Notes on the Non-Landowners

Posted by Ayden LeRoux on May 19, 2015

May 18th began with a bike ride. After I passed through Valley of the Moon Park I entered a terrain of thick wilderness marked with small footpaths leading deeper into the forest. In the dense woods you sense the presence of communities and occasionally see tents. The fantasy is to imagine a band of outsiders relishing in the off-the-gridness of inhabiting these places. The reality is different. From what I have been told by residents and local officials the inhabitants are viewed as bands of outsiders, but they are not relishing in anti-establishment ideals. Instead this woodland community is divided between ‘constant inebriants’ and ‘loners,’ with more folks falling into the prior category.

 

Let’s first discuss the smaller group; the ‘loners.’ These residents live without permanent addresses within small wooded areas near the trail. They are often, as we would expect, alone and happy about it. Rumors have me thinking that some are disenfranchised veterans, left without resources and structure upon their return from combat. But rumors are what they are and who is actually to say. What we do know is that this portion of the community is less of a caustic problem, and represent more of an aesthetic discomfort for the adjacent landowners.

 

The larger group has shown more of its face to our crew. Most in quiet passings along the trail, once in a more violent and disruptive verbal exchange. Given that that occurrence has not been the norm, I won’t directly speak to it. The quiet passings however, have been just that. A head nod, a hello, a smile have marked these interactions. While I have been cycling or walking by in my green vest, they have been carrying some amount of alcohol, and present themselves in a state of slight drunkenness. In these interactions I have not felt nervous, nor have they appeared to take interest in me or my activities. We made our salutations and moved on in much the same way I passed other users of the trail.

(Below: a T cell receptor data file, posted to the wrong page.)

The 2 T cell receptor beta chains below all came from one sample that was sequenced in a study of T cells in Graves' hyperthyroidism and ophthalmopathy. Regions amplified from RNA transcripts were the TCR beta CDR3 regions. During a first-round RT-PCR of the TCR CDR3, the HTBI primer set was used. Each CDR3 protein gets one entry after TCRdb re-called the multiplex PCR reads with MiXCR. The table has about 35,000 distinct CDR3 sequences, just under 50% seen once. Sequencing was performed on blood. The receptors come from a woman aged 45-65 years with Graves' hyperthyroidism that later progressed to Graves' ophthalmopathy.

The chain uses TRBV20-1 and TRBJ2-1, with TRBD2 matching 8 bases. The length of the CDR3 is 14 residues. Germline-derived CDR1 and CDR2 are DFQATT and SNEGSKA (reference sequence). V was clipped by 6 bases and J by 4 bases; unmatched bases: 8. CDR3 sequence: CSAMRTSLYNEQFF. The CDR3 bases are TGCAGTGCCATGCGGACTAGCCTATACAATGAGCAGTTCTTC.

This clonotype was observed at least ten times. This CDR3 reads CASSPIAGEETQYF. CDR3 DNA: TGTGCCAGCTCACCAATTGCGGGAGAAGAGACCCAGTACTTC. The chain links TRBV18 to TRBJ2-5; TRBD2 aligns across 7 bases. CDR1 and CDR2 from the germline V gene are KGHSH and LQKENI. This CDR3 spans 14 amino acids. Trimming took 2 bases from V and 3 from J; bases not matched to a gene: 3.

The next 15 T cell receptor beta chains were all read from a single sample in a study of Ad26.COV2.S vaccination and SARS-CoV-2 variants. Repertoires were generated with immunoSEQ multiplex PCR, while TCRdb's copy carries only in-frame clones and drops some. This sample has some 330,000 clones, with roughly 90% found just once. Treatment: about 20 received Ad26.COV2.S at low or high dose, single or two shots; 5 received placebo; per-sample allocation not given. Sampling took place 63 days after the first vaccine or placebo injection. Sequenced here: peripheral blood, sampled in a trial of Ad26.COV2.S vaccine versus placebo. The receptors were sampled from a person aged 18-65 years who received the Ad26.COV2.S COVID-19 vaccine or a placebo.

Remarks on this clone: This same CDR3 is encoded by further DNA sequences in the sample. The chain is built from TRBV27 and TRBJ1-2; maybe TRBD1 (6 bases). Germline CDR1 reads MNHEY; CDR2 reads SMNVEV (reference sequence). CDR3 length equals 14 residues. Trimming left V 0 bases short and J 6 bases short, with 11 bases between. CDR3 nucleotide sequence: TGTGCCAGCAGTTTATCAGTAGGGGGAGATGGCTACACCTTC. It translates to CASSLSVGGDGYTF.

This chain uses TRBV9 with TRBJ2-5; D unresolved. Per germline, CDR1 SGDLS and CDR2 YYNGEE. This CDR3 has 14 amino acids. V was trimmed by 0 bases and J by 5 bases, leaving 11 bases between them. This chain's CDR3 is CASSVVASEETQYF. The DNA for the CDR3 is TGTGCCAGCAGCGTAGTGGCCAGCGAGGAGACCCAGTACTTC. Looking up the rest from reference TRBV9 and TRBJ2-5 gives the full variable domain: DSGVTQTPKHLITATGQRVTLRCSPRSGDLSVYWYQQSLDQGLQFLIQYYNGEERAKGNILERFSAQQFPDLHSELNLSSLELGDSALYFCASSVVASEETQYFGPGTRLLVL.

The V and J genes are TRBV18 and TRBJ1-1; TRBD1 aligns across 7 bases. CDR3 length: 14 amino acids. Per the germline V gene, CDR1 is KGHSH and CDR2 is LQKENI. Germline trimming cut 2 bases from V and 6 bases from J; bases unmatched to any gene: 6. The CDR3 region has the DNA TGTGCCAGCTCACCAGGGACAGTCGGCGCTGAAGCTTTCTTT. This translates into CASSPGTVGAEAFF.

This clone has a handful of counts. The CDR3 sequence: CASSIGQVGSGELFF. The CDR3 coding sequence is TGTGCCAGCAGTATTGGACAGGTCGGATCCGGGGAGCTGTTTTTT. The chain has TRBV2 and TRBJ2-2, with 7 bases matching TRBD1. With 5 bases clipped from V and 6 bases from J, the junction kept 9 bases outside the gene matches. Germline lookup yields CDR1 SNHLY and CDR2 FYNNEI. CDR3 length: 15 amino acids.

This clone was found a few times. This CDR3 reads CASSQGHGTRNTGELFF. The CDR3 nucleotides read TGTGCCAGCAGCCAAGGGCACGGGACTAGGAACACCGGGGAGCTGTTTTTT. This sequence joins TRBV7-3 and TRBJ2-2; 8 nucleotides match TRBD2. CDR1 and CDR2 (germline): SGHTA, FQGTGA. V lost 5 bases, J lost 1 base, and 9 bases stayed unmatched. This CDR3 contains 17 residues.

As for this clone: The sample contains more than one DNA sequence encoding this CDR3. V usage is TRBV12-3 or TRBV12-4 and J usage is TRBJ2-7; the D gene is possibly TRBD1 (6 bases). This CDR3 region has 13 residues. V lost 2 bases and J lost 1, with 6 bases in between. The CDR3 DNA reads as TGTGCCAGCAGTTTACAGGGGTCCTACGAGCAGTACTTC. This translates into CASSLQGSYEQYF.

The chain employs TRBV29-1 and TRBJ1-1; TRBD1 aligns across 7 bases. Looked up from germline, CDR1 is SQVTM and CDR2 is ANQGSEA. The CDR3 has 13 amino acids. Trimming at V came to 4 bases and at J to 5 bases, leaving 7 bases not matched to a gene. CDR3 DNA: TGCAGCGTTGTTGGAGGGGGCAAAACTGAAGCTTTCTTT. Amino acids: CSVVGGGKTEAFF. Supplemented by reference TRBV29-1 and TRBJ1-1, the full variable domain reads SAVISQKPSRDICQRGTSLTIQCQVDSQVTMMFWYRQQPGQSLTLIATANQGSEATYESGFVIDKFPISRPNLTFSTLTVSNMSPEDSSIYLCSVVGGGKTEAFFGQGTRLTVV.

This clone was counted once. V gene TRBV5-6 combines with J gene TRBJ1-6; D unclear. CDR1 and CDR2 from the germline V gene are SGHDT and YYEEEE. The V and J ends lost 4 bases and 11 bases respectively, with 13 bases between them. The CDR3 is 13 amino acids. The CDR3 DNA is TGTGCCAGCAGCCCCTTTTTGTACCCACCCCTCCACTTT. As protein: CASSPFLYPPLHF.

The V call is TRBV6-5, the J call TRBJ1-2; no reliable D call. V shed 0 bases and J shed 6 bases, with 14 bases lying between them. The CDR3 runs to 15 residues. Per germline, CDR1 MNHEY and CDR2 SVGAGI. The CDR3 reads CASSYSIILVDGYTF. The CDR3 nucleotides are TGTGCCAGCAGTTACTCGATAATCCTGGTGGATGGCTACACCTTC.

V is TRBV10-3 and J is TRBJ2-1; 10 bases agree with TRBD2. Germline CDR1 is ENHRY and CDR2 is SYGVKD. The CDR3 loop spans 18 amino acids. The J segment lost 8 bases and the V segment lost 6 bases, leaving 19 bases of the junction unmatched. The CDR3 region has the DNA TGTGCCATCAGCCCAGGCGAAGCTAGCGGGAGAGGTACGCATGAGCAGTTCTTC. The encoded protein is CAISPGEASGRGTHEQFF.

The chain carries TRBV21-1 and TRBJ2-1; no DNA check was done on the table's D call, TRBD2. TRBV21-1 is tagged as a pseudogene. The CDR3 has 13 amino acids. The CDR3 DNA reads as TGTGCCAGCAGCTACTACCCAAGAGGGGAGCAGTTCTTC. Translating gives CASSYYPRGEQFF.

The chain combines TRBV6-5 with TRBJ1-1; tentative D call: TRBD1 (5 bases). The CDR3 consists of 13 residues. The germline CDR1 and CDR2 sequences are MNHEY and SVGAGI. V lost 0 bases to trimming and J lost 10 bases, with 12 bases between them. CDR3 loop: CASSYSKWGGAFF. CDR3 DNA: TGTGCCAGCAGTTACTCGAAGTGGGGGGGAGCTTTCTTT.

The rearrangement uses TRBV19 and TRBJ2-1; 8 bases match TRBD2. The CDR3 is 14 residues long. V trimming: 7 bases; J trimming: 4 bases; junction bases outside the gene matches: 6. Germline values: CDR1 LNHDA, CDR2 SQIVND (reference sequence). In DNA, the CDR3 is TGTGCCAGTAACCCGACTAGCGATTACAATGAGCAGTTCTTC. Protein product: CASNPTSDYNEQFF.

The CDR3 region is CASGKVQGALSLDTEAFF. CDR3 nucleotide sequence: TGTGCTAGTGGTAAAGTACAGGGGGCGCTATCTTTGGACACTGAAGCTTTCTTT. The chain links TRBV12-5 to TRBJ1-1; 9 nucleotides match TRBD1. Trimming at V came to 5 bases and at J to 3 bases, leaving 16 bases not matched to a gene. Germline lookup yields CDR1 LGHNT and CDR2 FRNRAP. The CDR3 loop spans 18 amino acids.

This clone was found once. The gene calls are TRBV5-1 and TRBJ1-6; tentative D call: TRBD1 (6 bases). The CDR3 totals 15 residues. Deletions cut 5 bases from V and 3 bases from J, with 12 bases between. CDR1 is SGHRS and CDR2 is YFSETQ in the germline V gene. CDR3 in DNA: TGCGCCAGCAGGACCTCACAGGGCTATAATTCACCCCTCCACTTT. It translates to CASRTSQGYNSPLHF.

Happily I have heard supportive conversations about these communities. Not supportive like they want them around, that sadly may be asking too much. But supportive in that this is seen as a topic that needs addressing. Many of the Anchorage residents I have spoken to have discussed these communities with concern but also caring. They have shown empathy is what I’m getting at. Which is not something that can be said about many other places where these communities exist.

 

In a dialog about the trail’s planning history we drifted onto this topic. We spoke about the need for amenities like public bathrooms and potentially showers, community run camps allowing for self-direction, job-trainings, and the like. I heard people speak with kindness on the ailments and addictions of these community members. Is this just a bleeding heart situation? Is this the public face of the conversation when the voting booth yields different perspectives?

 

The truth, though, is that I have had so little interaction with these communities to adequately speak in full. Instead, here, I just want to relay what I saw and what I was told. I only wish I could say I knew more.

 

Also on May 18th, some teenagers assaulted a cyclist. The incident has led our vested crew to use caution on the trail. It will probably lead to more anxiety around the tent communities on the trail. It was not one of them, but it was near to their homebase.